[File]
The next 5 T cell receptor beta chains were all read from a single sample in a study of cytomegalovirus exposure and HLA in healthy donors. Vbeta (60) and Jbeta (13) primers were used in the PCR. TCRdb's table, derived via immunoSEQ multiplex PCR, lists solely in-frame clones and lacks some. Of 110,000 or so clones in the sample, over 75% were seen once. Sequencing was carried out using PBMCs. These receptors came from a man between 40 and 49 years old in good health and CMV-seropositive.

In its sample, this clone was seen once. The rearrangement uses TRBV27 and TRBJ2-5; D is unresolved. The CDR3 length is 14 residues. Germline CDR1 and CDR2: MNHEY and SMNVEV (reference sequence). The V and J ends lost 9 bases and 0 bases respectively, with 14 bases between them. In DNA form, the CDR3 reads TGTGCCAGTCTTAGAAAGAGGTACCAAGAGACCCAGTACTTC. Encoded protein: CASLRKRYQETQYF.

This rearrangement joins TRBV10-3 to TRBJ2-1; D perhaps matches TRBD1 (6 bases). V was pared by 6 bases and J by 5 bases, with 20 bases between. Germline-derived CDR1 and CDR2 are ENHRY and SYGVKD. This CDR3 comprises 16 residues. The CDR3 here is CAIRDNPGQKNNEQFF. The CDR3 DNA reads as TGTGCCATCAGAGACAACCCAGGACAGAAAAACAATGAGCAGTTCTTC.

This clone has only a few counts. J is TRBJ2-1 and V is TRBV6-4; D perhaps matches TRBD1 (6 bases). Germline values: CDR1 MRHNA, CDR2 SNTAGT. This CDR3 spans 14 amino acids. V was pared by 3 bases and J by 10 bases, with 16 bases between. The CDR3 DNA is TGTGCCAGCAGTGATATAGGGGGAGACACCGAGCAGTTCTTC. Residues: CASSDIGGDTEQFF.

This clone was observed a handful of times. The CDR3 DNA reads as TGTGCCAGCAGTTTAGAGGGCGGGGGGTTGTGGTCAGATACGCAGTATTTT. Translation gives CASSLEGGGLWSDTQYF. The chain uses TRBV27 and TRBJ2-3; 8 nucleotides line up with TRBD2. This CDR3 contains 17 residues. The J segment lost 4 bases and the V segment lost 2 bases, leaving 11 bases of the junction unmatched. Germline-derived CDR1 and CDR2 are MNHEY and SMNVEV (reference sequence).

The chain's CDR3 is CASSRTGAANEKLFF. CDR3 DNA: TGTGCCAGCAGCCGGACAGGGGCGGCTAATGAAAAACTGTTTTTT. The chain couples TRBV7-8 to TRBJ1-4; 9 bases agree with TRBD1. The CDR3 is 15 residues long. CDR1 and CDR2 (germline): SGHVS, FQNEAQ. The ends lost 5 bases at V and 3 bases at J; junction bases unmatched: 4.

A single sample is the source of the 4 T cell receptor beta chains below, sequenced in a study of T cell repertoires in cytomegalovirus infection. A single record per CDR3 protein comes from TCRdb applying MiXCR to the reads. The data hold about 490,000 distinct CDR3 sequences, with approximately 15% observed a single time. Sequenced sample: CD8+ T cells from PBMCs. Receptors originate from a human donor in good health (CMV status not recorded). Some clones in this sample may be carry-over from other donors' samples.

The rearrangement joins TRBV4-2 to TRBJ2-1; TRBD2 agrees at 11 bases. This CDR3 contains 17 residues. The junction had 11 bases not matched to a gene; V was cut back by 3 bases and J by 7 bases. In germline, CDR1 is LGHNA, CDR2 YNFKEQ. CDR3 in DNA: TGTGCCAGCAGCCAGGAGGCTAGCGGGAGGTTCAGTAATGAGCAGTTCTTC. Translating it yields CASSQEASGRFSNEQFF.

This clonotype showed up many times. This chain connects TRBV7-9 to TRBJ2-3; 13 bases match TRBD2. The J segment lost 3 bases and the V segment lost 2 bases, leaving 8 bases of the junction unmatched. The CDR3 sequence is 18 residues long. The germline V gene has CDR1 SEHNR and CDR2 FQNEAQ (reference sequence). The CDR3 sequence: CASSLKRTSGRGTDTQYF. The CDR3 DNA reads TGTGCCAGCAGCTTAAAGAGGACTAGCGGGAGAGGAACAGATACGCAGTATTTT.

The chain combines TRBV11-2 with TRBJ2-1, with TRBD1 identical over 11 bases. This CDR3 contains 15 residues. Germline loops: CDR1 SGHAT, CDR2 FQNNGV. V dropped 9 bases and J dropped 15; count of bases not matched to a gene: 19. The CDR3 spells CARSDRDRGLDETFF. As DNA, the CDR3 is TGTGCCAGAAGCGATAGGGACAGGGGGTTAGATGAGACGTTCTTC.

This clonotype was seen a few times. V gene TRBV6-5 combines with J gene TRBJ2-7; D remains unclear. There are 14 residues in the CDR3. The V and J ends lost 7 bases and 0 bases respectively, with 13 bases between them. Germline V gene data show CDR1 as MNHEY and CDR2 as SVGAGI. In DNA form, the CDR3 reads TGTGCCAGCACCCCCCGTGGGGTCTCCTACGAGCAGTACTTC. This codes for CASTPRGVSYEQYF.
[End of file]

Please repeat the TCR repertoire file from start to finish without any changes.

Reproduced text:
The next 5 T cell receptor beta chains were all read from a single sample in a study of cytomegalovirus exposure and HLA in healthy donors. Vbeta (60) and Jbeta (13) primers were used in the PCR. TCRdb's table, derived via immunoSEQ multiplex PCR, lists solely in-frame clones and lacks some. Of 110,000 or so clones in the sample, over 75% were seen once. Sequencing was carried out using PBMCs. These receptors came from a man between 40 and 49 years old in good health and CMV-seropositive.

In its sample, this clone was seen once. The rearrangement uses TRBV27 and TRBJ2-5; D is unresolved. The CDR3 length is 14 residues. Germline CDR1 and CDR2: MNHEY and SMNVEV (reference sequence). The V and J ends lost 9 bases and 0 bases respectively, with 14 bases between them. In DNA form, the CDR3 reads TGTGCCAGTCTTAGAAAGAGGTACCAAGAGACCCAGTACTTC. Encoded protein: CASLRKRYQETQYF.

This rearrangement joins TRBV10-3 to TRBJ2-1; D perhaps matches TRBD1 (6 bases). V was pared by 6 bases and J by 5 bases, with 20 bases between. Germline-derived CDR1 and CDR2 are ENHRY and SYGVKD. This CDR3 comprises 16 residues. The CDR3 here is CAIRDNPGQKNNEQFF. The CDR3 DNA reads as TGTGCCATCAGAGACAACCCAGGACAGAAAAACAATGAGCAGTTCTTC.

This clone has only a few counts. J is TRBJ2-1 and V is TRBV6-4; D perhaps matches TRBD1 (6 bases). Germline values: CDR1 MRHNA, CDR2 SNTAGT. This CDR3 spans 14 amino acids. V was pared by 3 bases and J by 10 bases, with 16 bases between. The CDR3 DNA is TGTGCCAGCAGTGATATAGGGGGAGACACCGAGCAGTTCTTC. Residues: CASSDIGGDTEQFF.

This clone was observed a handful of times. The CDR3 DNA reads as TGTGCCAGCAGTTTAGAGGGCGGGGGGTTGTGGTCAGATACGCAGTATTTT. Translation gives CASSLEGGGLWSDTQYF. The chain uses TRBV27 and TRBJ2-3; 8 nucleotides line up with TRBD2. This CDR3 contains 17 residues. The J segment lost 4 bases and the V segment lost 2 bases, leaving 11 bases of the junction unmatched. Germline-derived CDR1 and CDR2 are MNHEY and SMNVEV (reference sequence).

The chain's CDR3 is CASSRTGAANEKLFF. CDR3 DNA: TGTGCCAGCAGCCGGACAGGGGCGGCTAATGAAAAACTGTTTTTT. The chain couples TRBV7-8 to TRBJ1-4; 9 bases agree with TRBD1. The CDR3 is 15 residues long. CDR1 and CDR2 (germline): SGHVS, FQNEAQ. The ends lost 5 bases at V and 3 bases at J; junction bases unmatched: 4.

A single sample is the source of the 4 T cell receptor beta chains below, sequenced in a study of T cell repertoires in cytomegalovirus infection. A single record per CDR3 protein comes from TCRdb applying MiXCR to the reads. The data hold about 490,000 distinct CDR3 sequences, with approximately 15% observed a single time. Sequenced sample: CD8+ T cells from PBMCs. Receptors originate from a human donor in good health (CMV status not recorded). Some clones in this sample may be carry-over from other donors' samples.

The rearrangement joins TRBV4-2 to TRBJ2-1; TRBD2 agrees at 11 bases. This CDR3 contains 17 residues. The junction had 11 bases not matched to a gene; V was cut back by 3 bases and J by 7 bases. In germline, CDR1 is LGHNA, CDR2 YNFKEQ. CDR3 in DNA: TGTGCCAGCAGCCAGGAGGCTAGCGGGAGGTTCAGTAATGAGCAGTTCTTC. Translating it yields CASSQEASGRFSNEQFF.

This clonotype showed up many times. This chain connects TRBV7-9 to TRBJ2-3; 13 bases match TRBD2. The J segment lost 3 bases and the V segment lost 2 bases, leaving 8 bases of the junction unmatched. The CDR3 sequence is 18 residues long. The germline V gene has CDR1 SEHNR and CDR2 FQNEAQ (reference sequence). The CDR3 sequence: CASSLKRTSGRGTDTQYF. The CDR3 DNA reads TGTGCCAGCAGCTTAAAGAGGACTAGCGGGAGAGGAACAGATACGCAGTATTTT.

The chain combines TRBV11-2 with TRBJ2-1, with TRBD1 identical over 11 bases. This CDR3 contains 15 residues. Germline loops: CDR1 SGHAT, CDR2 FQNNGV. V dropped 9 bases and J dropped 15; count of bases not matched to a gene: 19. The CDR3 spells CARSDRDRGLDETFF. As DNA, the CDR3 is TGTGCCAGAAGCGATAGGGACAGGGGGTTAGATGAGACGTTCTTC.

This clonotype was seen a few times. V gene TRBV6-5 combines with J gene TRBJ2-7; D remains unclear. There are 14 residues in the CDR3. The V and J ends lost 7 bases and 0 bases respectively, with 13 bases between them. Germline V gene data show CDR1 as MNHEY and CDR2 as SVGAGI. In DNA form, the CDR3 reads TGTGCCAGCACCCCCCGTGGGGTCTCCTACGAGCAGTACTTC. This codes for CASTPRGVSYEQYF.